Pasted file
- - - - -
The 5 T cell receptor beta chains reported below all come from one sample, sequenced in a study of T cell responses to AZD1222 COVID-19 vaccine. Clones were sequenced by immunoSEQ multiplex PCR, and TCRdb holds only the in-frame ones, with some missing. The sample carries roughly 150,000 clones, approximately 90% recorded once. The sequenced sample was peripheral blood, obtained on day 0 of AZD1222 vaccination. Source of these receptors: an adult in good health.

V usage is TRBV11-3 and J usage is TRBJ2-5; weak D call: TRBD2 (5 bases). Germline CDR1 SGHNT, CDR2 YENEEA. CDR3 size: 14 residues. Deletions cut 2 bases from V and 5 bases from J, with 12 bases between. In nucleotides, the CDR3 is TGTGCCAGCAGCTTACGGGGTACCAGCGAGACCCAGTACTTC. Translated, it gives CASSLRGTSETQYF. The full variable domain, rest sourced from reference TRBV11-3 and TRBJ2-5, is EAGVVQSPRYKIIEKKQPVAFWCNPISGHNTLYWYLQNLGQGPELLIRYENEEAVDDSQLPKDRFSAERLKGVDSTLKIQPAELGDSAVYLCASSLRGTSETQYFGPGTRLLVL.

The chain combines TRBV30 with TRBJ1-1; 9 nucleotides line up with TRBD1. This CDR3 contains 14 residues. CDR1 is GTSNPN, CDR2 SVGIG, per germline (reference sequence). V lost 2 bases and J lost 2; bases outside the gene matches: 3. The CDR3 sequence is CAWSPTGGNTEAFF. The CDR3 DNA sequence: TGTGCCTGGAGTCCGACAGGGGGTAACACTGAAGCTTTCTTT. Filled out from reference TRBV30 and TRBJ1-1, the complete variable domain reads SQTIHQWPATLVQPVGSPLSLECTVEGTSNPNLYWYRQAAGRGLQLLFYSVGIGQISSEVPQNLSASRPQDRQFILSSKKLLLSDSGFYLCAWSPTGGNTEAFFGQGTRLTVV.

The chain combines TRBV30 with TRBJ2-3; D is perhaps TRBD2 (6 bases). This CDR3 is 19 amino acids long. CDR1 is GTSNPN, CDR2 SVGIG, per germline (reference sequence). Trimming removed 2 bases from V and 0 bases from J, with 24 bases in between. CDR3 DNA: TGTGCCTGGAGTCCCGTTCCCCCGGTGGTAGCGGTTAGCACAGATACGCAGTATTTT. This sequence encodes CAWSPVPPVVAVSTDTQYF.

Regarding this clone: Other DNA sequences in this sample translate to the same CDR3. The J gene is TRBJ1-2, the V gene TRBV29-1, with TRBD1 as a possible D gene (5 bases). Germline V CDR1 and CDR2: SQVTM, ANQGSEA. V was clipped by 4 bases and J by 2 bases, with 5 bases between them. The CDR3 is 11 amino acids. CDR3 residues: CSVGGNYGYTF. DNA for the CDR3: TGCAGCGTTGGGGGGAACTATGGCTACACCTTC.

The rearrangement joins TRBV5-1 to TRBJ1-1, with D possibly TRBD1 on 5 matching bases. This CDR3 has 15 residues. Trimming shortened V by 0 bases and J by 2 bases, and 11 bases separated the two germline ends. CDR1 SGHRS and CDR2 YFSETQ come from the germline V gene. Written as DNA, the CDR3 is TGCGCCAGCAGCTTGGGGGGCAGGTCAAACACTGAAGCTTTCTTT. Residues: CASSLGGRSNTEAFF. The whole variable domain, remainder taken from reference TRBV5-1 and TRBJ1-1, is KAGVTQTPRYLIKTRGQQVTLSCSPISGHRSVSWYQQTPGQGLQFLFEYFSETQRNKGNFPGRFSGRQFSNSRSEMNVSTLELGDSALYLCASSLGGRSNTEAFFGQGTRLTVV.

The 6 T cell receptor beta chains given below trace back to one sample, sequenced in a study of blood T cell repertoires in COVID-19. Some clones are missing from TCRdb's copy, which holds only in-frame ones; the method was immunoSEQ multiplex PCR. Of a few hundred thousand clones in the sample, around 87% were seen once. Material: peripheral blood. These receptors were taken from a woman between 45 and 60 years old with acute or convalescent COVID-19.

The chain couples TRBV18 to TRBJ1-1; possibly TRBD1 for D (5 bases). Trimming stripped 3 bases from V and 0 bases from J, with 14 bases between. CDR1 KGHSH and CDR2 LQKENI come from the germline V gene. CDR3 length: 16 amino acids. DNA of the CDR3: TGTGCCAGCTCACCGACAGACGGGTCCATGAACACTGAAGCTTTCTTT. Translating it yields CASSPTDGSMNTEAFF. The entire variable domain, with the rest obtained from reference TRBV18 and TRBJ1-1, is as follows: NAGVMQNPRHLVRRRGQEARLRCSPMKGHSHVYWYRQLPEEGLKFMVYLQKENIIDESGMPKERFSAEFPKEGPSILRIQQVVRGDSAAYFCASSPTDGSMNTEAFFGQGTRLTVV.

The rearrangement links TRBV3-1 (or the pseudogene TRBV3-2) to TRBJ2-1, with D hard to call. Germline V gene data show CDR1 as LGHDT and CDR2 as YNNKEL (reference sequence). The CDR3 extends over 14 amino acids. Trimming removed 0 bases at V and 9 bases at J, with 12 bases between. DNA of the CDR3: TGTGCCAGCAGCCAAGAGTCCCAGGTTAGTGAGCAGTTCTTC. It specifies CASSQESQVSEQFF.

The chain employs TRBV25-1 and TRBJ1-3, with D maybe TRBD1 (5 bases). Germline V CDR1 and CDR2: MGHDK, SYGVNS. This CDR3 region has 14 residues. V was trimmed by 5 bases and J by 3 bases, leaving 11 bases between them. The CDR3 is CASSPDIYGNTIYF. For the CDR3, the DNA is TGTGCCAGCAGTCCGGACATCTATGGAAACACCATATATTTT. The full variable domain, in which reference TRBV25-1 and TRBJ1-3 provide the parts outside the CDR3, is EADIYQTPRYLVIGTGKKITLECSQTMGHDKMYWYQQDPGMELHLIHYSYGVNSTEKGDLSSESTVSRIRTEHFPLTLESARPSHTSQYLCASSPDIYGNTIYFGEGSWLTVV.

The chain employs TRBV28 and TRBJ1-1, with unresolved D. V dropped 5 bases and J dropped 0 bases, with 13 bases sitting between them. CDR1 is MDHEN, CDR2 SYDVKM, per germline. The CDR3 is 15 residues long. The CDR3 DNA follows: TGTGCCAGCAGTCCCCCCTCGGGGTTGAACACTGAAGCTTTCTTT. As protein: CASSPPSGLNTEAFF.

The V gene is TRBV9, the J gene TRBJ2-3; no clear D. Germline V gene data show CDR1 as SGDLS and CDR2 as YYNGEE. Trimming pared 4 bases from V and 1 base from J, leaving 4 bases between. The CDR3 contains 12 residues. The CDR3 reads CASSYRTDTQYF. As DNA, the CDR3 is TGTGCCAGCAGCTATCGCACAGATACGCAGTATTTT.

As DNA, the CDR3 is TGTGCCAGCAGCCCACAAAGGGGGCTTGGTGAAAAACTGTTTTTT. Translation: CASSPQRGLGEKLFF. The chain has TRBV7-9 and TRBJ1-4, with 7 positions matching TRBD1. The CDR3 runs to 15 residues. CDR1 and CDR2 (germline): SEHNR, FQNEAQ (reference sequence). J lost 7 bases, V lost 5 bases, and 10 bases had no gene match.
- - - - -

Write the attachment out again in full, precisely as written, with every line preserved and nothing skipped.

The 5 T cell receptor beta chains reported below all come from one sample, sequenced in a study of T cell responses to AZD1222 COVID-19 vaccine. Clones were sequenced by immunoSEQ multiplex PCR, and TCRdb holds only the in-frame ones, with some missing. The sample carries roughly 150,000 clones, approximately 90% recorded once. The sequenced sample was peripheral blood, obtained on day 0 of AZD1222 vaccination. Source of these receptors: an adult in good health.

V usage is TRBV11-3 and J usage is TRBJ2-5; weak D call: TRBD2 (5 bases). Germline CDR1 SGHNT, CDR2 YENEEA. CDR3 size: 14 residues. Deletions cut 2 bases from V and 5 bases from J, with 12 bases between. In nucleotides, the CDR3 is TGTGCCAGCAGCTTACGGGGTACCAGCGAGACCCAGTACTTC. Translated, it gives CASSLRGTSETQYF. The full variable domain, rest sourced from reference TRBV11-3 and TRBJ2-5, is EAGVVQSPRYKIIEKKQPVAFWCNPISGHNTLYWYLQNLGQGPELLIRYENEEAVDDSQLPKDRFSAERLKGVDSTLKIQPAELGDSAVYLCASSLRGTSETQYFGPGTRLLVL.

The chain combines TRBV30 with TRBJ1-1; 9 nucleotides line up with TRBD1. This CDR3 contains 14 residues. CDR1 is GTSNPN, CDR2 SVGIG, per germline (reference sequence). V lost 2 bases and J lost 2; bases outside the gene matches: 3. The CDR3 sequence is CAWSPTGGNTEAFF. The CDR3 DNA sequence: TGTGCCTGGAGTCCGACAGGGGGTAACACTGAAGCTTTCTTT. Filled out from reference TRBV30 and TRBJ1-1, the complete variable domain reads SQTIHQWPATLVQPVGSPLSLECTVEGTSNPNLYWYRQAAGRGLQLLFYSVGIGQISSEVPQNLSASRPQDRQFILSSKKLLLSDSGFYLCAWSPTGGNTEAFFGQGTRLTVV.

The chain combines TRBV30 with TRBJ2-3; D is perhaps TRBD2 (6 bases). This CDR3 is 19 amino acids long. CDR1 is GTSNPN, CDR2 SVGIG, per germline (reference sequence). Trimming removed 2 bases from V and 0 bases from J, with 24 bases in between. CDR3 DNA: TGTGCCTGGAGTCCCGTTCCCCCGGTGGTAGCGGTTAGCACAGATACGCAGTATTTT. This sequence encodes CAWSPVPPVVAVSTDTQYF.

Regarding this clone: Other DNA sequences in this sample translate to the same CDR3. The J gene is TRBJ1-2, the V gene TRBV29-1, with TRBD1 as a possible D gene (5 bases). Germline V CDR1 and CDR2: SQVTM, ANQGSEA. V was clipped by 4 bases and J by 2 bases, with 5 bases between them. The CDR3 is 11 amino acids. CDR3 residues: CSVGGNYGYTF. DNA for the CDR3: TGCAGCGTTGGGGGGAACTATGGCTACACCTTC.

The rearrangement joins TRBV5-1 to TRBJ1-1, with D possibly TRBD1 on 5 matching bases. This CDR3 has 15 residues. Trimming shortened V by 0 bases and J by 2 bases, and 11 bases separated the two germline ends. CDR1 SGHRS and CDR2 YFSETQ come from the germline V gene. Written as DNA, the CDR3 is TGCGCCAGCAGCTTGGGGGGCAGGTCAAACACTGAAGCTTTCTTT. Residues: CASSLGGRSNTEAFF. The whole variable domain, remainder taken from reference TRBV5-1 and TRBJ1-1, is KAGVTQTPRYLIKTRGQQVTLSCSPISGHRSVSWYQQTPGQGLQFLFEYFSETQRNKGNFPGRFSGRQFSNSRSEMNVSTLELGDSALYLCASSLGGRSNTEAFFGQGTRLTVV.

The 6 T cell receptor beta chains given below trace back to one sample, sequenced in a study of blood T cell repertoires in COVID-19. Some clones are missing from TCRdb's copy, which holds only in-frame ones; the method was immunoSEQ multiplex PCR. Of a few hundred thousand clones in the sample, around 87% were seen once. Material: peripheral blood. These receptors were taken from a woman between 45 and 60 years old with acute or convalescent COVID-19.

The chain couples TRBV18 to TRBJ1-1; possibly TRBD1 for D (5 bases). Trimming stripped 3 bases from V and 0 bases from J, with 14 bases between. CDR1 KGHSH and CDR2 LQKENI come from the germline V gene. CDR3 length: 16 amino acids. DNA of the CDR3: TGTGCCAGCTCACCGACAGACGGGTCCATGAACACTGAAGCTTTCTTT. Translating it yields CASSPTDGSMNTEAFF. The entire variable domain, with the rest obtained from reference TRBV18 and TRBJ1-1, is as follows: NAGVMQNPRHLVRRRGQEARLRCSPMKGHSHVYWYRQLPEEGLKFMVYLQKENIIDESGMPKERFSAEFPKEGPSILRIQQVVRGDSAAYFCASSPTDGSMNTEAFFGQGTRLTVV.

The rearrangement links TRBV3-1 (or the pseudogene TRBV3-2) to TRBJ2-1, with D hard to call. Germline V gene data show CDR1 as LGHDT and CDR2 as YNNKEL (reference sequence). The CDR3 extends over 14 amino acids. Trimming removed 0 bases at V and 9 bases at J, with 12 bases between. DNA of the CDR3: TGTGCCAGCAGCCAAGAGTCCCAGGTTAGTGAGCAGTTCTTC. It specifies CASSQESQVSEQFF.

The chain employs TRBV25-1 and TRBJ1-3, with D maybe TRBD1 (5 bases). Germline V CDR1 and CDR2: MGHDK, SYGVNS. This CDR3 region has 14 residues. V was trimmed by 5 bases and J by 3 bases, leaving 11 bases between them. The CDR3 is CASSPDIYGNTIYF. For the CDR3, the DNA is TGTGCCAGCAGTCCGGACATCTATGGAAACACCATATATTTT. The full variable domain, in which reference TRBV25-1 and TRBJ1-3 provide the parts outside the CDR3, is EADIYQTPRYLVIGTGKKITLECSQTMGHDKMYWYQQDPGMELHLIHYSYGVNSTEKGDLSSESTVSRIRTEHFPLTLESARPSHTSQYLCASSPDIYGNTIYFGEGSWLTVV.

The chain employs TRBV28 and TRBJ1-1, with unresolved D. V dropped 5 bases and J dropped 0 bases, with 13 bases sitting between them. CDR1 is MDHEN, CDR2 SYDVKM, per germline. The CDR3 is 15 residues long. The CDR3 DNA follows: TGTGCCAGCAGTCCCCCCTCGGGGTTGAACACTGAAGCTTTCTTT. As protein: CASSPPSGLNTEAFF.

The V gene is TRBV9, the J gene TRBJ2-3; no clear D. Germline V gene data show CDR1 as SGDLS and CDR2 as YYNGEE. Trimming pared 4 bases from V and 1 base from J, leaving 4 bases between. The CDR3 contains 12 residues. The CDR3 reads CASSYRTDTQYF. As DNA, the CDR3 is TGTGCCAGCAGCTATCGCACAGATACGCAGTATTTT.

As DNA, the CDR3 is TGTGCCAGCAGCCCACAAAGGGGGCTTGGTGAAAAACTGTTTTTT. Translation: CASSPQRGLGEKLFF. The chain has TRBV7-9 and TRBJ1-4, with 7 positions matching TRBD1. The CDR3 runs to 15 residues. CDR1 and CDR2 (germline): SEHNR, FQNEAQ (reference sequence). J lost 7 bases, V lost 5 bases, and 10 bases had no gene match.